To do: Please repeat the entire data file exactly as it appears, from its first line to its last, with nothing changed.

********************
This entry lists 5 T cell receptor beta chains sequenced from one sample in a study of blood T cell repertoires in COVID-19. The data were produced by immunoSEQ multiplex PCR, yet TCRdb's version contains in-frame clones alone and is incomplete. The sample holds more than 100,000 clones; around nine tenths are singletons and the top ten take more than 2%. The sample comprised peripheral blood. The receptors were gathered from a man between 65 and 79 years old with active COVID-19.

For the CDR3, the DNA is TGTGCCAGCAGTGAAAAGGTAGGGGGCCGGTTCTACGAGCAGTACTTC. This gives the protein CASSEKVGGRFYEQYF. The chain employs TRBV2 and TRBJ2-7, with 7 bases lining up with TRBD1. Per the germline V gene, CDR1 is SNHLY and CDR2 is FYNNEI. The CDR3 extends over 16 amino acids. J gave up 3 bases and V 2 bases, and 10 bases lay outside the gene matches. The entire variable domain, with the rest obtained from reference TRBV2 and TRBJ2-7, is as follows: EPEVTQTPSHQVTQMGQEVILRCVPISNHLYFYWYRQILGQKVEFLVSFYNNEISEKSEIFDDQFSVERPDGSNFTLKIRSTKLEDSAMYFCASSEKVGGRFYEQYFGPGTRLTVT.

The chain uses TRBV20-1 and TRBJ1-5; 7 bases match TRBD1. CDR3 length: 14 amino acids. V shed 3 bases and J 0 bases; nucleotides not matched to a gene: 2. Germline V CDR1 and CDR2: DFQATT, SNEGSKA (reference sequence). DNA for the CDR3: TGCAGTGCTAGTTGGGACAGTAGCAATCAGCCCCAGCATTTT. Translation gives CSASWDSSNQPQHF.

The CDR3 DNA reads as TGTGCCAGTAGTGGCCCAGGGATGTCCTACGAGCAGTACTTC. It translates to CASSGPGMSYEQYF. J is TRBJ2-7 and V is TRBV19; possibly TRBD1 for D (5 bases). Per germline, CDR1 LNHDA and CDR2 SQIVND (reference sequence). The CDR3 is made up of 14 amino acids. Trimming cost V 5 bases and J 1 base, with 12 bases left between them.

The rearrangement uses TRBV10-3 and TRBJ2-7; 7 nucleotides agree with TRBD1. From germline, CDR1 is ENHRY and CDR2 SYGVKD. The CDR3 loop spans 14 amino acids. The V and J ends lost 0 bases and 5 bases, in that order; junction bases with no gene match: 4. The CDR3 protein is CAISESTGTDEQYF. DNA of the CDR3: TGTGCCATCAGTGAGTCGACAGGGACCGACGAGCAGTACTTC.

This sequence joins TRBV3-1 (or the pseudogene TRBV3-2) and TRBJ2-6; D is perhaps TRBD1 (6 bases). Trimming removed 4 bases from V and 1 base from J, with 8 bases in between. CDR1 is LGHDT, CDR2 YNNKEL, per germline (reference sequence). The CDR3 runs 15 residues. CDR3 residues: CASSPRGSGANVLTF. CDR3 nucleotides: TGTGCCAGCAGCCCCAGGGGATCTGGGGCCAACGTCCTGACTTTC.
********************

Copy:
This entry lists 5 T cell receptor beta chains sequenced from one sample in a study of blood T cell repertoires in COVID-19. The data were produced by immunoSEQ multiplex PCR, yet TCRdb's version contains in-frame clones alone and is incomplete. The sample holds more than 100,000 clones; around nine tenths are singletons and the top ten take more than 2%. The sample comprised peripheral blood. The receptors were gathered from a man between 65 and 79 years old with active COVID-19.

For the CDR3, the DNA is TGTGCCAGCAGTGAAAAGGTAGGGGGCCGGTTCTACGAGCAGTACTTC. This gives the protein CASSEKVGGRFYEQYF. The chain employs TRBV2 and TRBJ2-7, with 7 bases lining up with TRBD1. Per the germline V gene, CDR1 is SNHLY and CDR2 is FYNNEI. The CDR3 extends over 16 amino acids. J gave up 3 bases and V 2 bases, and 10 bases lay outside the gene matches. The entire variable domain, with the rest obtained from reference TRBV2 and TRBJ2-7, is as follows: EPEVTQTPSHQVTQMGQEVILRCVPISNHLYFYWYRQILGQKVEFLVSFYNNEISEKSEIFDDQFSVERPDGSNFTLKIRSTKLEDSAMYFCASSEKVGGRFYEQYFGPGTRLTVT.

The chain uses TRBV20-1 and TRBJ1-5; 7 bases match TRBD1. CDR3 length: 14 amino acids. V shed 3 bases and J 0 bases; nucleotides not matched to a gene: 2. Germline V CDR1 and CDR2: DFQATT, SNEGSKA (reference sequence). DNA for the CDR3: TGCAGTGCTAGTTGGGACAGTAGCAATCAGCCCCAGCATTTT. Translation gives CSASWDSSNQPQHF.

The CDR3 DNA reads as TGTGCCAGTAGTGGCCCAGGGATGTCCTACGAGCAGTACTTC. It translates to CASSGPGMSYEQYF. J is TRBJ2-7 and V is TRBV19; possibly TRBD1 for D (5 bases). Per germline, CDR1 LNHDA and CDR2 SQIVND (reference sequence). The CDR3 is made up of 14 amino acids. Trimming cost V 5 bases and J 1 base, with 12 bases left between them.

The rearrangement uses TRBV10-3 and TRBJ2-7; 7 nucleotides agree with TRBD1. From germline, CDR1 is ENHRY and CDR2 SYGVKD. The CDR3 loop spans 14 amino acids. The V and J ends lost 0 bases and 5 bases, in that order; junction bases with no gene match: 4. The CDR3 protein is CAISESTGTDEQYF. DNA of the CDR3: TGTGCCATCAGTGAGTCGACAGGGACCGACGAGCAGTACTTC.

This sequence joins TRBV3-1 (or the pseudogene TRBV3-2) and TRBJ2-6; D is perhaps TRBD1 (6 bases). Trimming removed 4 bases from V and 1 base from J, with 8 bases in between. CDR1 is LGHDT, CDR2 YNNKEL, per germline (reference sequence). The CDR3 runs 15 residues. CDR3 residues: CASSPRGSGANVLTF. CDR3 nucleotides: TGTGCCAGCAGCCCCAGGGGATCTGGGGCCAACGTCCTGACTTTC.